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How long does it take to fix credit

8 min read

How long does it take to fix credit

Written By

Nick Saraev
Nick Saraev

Whether you’re looking to buy a home, rent a new apartment, or open a new line of credit, the decision often comes down to a three-digit figure: your credit score.

The average Canadian's credit score sits around 650, which is considered ‘fair.’ If your number is below-average, you might be looking for a way to fix your credit score. Improving your credit score can take time, but with the right strategy you can push your score from fair to excellent.

What is a Bad Credit Score?

In Canada, your credit score ranges from 300 to 900. Here’s how your score is typically categorized:

Credit score range


Below 560

Poor or bad

560 to 659


660 to 724


725 to 759

Very good

760 and up


A “bad” or poor credit score would fall below 560. If your current credit score falls in this bucket — or nearby — there are simple ways you can take strides to start improving your credit profile.

How to Fix Credit Quickly

Fixing your credit takes time, but since your credit score is made up of different criteria, there are smart ways to nudge your score up more rapidly.

  • Make on-time payments. Your payment history makes up 35% of your credit score in Canada, so aim to pay at least the minimum on time each month. You can set up automatic payments so you never have to worry about late payments again.

  • Work to lower your debt. If you’re carrying debt on your credit cards, create a debt payoff plan to help bring your balance down. Doing this will not only save you money in interest, but it will help lower your credit utilization. Your credit utilization — how much credit you use versus how much you have access to — makes up 30% of your credit score, so lowering this number will help boost your credit score.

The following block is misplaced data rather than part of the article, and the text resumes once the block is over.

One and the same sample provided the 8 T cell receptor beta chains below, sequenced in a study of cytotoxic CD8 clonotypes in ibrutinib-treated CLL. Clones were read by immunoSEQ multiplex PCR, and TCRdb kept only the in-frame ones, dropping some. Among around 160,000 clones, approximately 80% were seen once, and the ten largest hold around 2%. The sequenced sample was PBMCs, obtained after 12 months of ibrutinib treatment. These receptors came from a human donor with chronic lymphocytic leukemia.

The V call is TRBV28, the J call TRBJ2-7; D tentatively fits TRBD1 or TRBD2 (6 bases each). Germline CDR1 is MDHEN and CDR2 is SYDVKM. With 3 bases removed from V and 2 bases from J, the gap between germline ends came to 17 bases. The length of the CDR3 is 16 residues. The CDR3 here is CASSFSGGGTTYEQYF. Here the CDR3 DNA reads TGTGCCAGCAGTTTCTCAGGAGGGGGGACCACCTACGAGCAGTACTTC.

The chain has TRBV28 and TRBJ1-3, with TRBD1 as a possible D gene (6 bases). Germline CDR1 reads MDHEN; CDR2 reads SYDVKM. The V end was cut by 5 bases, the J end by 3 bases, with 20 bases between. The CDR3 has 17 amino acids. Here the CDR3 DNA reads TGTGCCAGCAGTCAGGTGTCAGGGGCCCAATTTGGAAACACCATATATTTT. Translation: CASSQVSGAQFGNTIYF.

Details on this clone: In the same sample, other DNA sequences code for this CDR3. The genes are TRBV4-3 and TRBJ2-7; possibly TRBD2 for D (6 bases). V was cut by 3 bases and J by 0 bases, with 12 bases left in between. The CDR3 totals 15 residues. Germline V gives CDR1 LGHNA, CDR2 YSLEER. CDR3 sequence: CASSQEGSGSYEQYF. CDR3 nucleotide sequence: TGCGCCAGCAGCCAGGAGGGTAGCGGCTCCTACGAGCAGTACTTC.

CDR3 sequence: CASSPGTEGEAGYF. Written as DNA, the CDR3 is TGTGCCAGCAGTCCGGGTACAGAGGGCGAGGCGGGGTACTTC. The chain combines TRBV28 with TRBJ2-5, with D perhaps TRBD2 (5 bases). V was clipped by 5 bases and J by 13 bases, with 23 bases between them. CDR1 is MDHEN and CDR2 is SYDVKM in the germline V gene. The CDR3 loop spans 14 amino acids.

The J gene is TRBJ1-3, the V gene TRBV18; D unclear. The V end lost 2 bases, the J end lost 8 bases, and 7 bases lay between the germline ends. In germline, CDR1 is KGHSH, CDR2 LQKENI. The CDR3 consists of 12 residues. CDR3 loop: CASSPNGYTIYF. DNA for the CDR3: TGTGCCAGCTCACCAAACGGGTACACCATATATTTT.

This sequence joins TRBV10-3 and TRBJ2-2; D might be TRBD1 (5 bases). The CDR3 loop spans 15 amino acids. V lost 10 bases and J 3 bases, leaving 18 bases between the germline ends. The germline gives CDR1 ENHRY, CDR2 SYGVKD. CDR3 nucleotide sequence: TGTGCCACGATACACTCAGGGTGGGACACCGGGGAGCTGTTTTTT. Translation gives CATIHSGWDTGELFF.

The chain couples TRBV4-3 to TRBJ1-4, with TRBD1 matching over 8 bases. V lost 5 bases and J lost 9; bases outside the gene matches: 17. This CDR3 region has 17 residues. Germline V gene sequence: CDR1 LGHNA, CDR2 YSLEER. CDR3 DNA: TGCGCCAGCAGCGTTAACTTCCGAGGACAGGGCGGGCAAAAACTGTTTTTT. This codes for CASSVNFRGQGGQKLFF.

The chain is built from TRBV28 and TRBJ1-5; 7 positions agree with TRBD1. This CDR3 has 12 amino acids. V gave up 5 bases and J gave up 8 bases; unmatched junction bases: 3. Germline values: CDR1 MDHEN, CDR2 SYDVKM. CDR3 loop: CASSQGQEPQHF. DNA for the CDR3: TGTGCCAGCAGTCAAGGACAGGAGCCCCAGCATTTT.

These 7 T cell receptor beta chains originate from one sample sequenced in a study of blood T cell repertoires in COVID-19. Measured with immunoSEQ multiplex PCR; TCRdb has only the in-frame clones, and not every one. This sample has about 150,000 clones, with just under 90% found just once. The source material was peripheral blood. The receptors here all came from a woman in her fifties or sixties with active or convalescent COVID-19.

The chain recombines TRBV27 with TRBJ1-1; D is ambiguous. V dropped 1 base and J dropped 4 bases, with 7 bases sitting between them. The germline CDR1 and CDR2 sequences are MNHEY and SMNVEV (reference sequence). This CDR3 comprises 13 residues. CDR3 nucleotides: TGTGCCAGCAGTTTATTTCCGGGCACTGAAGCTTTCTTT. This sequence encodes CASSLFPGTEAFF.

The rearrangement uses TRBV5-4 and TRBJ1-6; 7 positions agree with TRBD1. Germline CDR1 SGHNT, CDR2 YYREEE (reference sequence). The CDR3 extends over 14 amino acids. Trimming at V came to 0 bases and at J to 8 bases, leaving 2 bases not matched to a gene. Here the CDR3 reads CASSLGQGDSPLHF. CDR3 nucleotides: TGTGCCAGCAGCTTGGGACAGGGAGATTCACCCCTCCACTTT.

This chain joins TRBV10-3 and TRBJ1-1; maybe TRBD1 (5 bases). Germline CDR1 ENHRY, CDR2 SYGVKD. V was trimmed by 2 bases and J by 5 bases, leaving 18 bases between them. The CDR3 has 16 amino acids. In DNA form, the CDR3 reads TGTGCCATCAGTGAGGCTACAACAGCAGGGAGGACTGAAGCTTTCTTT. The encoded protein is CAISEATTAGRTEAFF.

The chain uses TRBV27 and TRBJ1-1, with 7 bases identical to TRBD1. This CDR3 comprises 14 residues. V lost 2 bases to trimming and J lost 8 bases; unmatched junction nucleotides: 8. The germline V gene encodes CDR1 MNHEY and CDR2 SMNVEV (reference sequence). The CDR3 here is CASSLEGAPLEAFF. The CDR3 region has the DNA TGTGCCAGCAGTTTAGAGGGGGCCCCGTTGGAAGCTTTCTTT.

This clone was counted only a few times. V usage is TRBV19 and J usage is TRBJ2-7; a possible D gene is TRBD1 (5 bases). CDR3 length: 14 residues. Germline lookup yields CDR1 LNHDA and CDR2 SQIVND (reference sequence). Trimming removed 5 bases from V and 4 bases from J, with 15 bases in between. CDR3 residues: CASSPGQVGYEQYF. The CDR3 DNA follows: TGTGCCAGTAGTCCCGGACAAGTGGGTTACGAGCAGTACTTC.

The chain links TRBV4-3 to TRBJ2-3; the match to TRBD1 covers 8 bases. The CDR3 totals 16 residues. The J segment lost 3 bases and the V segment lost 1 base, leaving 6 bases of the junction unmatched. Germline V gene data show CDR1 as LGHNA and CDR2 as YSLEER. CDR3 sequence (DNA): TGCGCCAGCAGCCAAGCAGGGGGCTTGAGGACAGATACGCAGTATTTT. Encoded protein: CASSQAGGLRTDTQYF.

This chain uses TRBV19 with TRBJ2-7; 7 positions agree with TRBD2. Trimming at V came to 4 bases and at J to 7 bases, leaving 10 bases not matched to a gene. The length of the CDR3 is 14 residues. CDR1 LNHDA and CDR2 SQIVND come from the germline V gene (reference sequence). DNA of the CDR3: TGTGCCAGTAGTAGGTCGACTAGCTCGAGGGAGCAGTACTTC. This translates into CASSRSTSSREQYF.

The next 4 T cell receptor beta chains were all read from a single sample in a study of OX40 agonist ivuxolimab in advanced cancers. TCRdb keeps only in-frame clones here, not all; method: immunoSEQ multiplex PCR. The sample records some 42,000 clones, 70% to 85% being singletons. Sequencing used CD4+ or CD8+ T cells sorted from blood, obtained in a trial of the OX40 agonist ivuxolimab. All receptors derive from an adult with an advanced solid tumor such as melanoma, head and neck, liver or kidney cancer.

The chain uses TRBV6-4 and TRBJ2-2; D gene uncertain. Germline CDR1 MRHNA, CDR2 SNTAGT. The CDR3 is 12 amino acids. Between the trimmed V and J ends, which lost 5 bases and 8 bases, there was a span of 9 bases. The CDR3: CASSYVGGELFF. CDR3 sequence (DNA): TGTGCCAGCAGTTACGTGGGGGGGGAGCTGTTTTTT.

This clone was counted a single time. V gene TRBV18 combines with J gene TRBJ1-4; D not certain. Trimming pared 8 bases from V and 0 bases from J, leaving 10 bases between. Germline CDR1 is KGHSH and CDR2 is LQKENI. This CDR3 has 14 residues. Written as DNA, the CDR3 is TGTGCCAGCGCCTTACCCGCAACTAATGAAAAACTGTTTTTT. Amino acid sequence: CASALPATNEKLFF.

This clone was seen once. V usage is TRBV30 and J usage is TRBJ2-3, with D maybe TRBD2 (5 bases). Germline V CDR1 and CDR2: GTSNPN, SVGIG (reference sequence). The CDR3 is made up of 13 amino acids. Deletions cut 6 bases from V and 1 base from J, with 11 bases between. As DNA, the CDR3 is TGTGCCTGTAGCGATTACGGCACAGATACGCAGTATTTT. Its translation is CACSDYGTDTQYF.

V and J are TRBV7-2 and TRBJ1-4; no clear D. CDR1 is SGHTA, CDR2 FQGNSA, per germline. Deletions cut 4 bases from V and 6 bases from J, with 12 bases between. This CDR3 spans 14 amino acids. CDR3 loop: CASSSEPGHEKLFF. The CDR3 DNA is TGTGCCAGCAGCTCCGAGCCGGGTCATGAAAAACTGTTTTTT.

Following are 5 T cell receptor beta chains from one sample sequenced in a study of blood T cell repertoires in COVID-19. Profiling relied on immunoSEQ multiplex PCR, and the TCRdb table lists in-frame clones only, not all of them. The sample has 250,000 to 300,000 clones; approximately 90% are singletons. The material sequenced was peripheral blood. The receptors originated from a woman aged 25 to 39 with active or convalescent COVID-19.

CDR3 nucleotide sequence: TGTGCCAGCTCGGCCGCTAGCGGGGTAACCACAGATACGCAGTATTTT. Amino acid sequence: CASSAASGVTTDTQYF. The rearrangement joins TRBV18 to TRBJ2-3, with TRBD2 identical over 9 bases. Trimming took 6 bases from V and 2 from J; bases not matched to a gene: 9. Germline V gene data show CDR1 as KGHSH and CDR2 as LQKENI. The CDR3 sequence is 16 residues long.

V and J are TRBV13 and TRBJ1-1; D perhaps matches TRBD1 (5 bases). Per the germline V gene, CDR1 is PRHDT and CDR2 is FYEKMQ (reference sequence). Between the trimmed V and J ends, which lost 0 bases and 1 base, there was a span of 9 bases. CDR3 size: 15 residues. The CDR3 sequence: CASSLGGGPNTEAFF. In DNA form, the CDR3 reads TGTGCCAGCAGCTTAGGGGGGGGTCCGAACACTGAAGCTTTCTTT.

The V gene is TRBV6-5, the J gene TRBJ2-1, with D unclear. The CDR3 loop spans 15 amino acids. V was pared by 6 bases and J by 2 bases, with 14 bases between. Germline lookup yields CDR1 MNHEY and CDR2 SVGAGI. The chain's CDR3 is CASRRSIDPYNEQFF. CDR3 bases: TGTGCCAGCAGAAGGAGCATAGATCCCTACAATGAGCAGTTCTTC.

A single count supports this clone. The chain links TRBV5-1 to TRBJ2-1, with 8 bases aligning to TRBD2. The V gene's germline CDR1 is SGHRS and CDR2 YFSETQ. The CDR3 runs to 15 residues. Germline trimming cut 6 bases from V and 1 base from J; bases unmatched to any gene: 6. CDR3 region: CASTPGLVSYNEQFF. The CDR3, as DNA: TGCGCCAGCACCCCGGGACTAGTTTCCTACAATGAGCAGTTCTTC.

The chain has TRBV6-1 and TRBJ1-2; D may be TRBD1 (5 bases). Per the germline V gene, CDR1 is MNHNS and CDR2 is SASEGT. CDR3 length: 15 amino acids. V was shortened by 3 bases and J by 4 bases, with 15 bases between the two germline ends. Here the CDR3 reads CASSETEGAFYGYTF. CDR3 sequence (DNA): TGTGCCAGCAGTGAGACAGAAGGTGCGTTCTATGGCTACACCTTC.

• Use less than 30% of your credit limit. Even if you pay off your bills in full each month, using less than 30% of your credit line will also help keep your credit utilization low.

  • Add rent payments to your credit score. If you pay rent, you can have this expense count towards your credit score. It usually requires a small fee, but it may be worthwhile if you’re looking to improve your credit score quickly.

  • Apply for a new credit card. If you only have one credit card, consider adding another line of credit to help grow your score even faster with two sets of on-time payments each month. Make sure you’re likely to be approved before adding a new card by using the credit card issuer’s preapproval tools. Checking your credit score during the application process can temporarily affect your credit score. You can avoid this by applying for a card — like KOHO’s credit builder card — that does not require a set credit score to get approved.

  • Check your credit score regularly. Check-in on your progress monthly or quarterly to make sure no surprises pop up on your credit profile. You can check your credit report and credit scores for free from the two major credit bureaus in Canada: Equifax and TransUnion.

How Long Does It Usually Take to Fix Credit?

You won’t be able to improve your credit score overnight. How long it takes to fix your credit score will depend on where you’re starting. If your credit score falls in the “bad” category, it may take six months to a year to see noticeable improvements. If your credit score is just under the tier you’d like to move toward, you might see a more immediate improvement in just a few months.

Make payments on time, eliminate any credit card debt, and stay well under your credit limits to help grow your credit score. Once you’ve mastered these habits, you can graduate by adding another credit card or asking for a credit limit increase to help bolster your score even more.

Your credit journey is a lifelong process

Once your credit score jumps up, you’ll still need to remain consistent to keep your score high. Your credit journey may not be perfect, and it might have dips and peaks throughout the course of your life. Continue to check in on your progress and make adjustments if your score starts to falter.

Note: KOHO product information and/or features may have been updated since this blog post was published. Please refer to our KOHO Plans page for our most up to date account information!

Nick Saraev

Nick is a freelance writer and entrepreneur with a particular interest in business finance. He's been featured in publications like Popular Mechanics and Apple News



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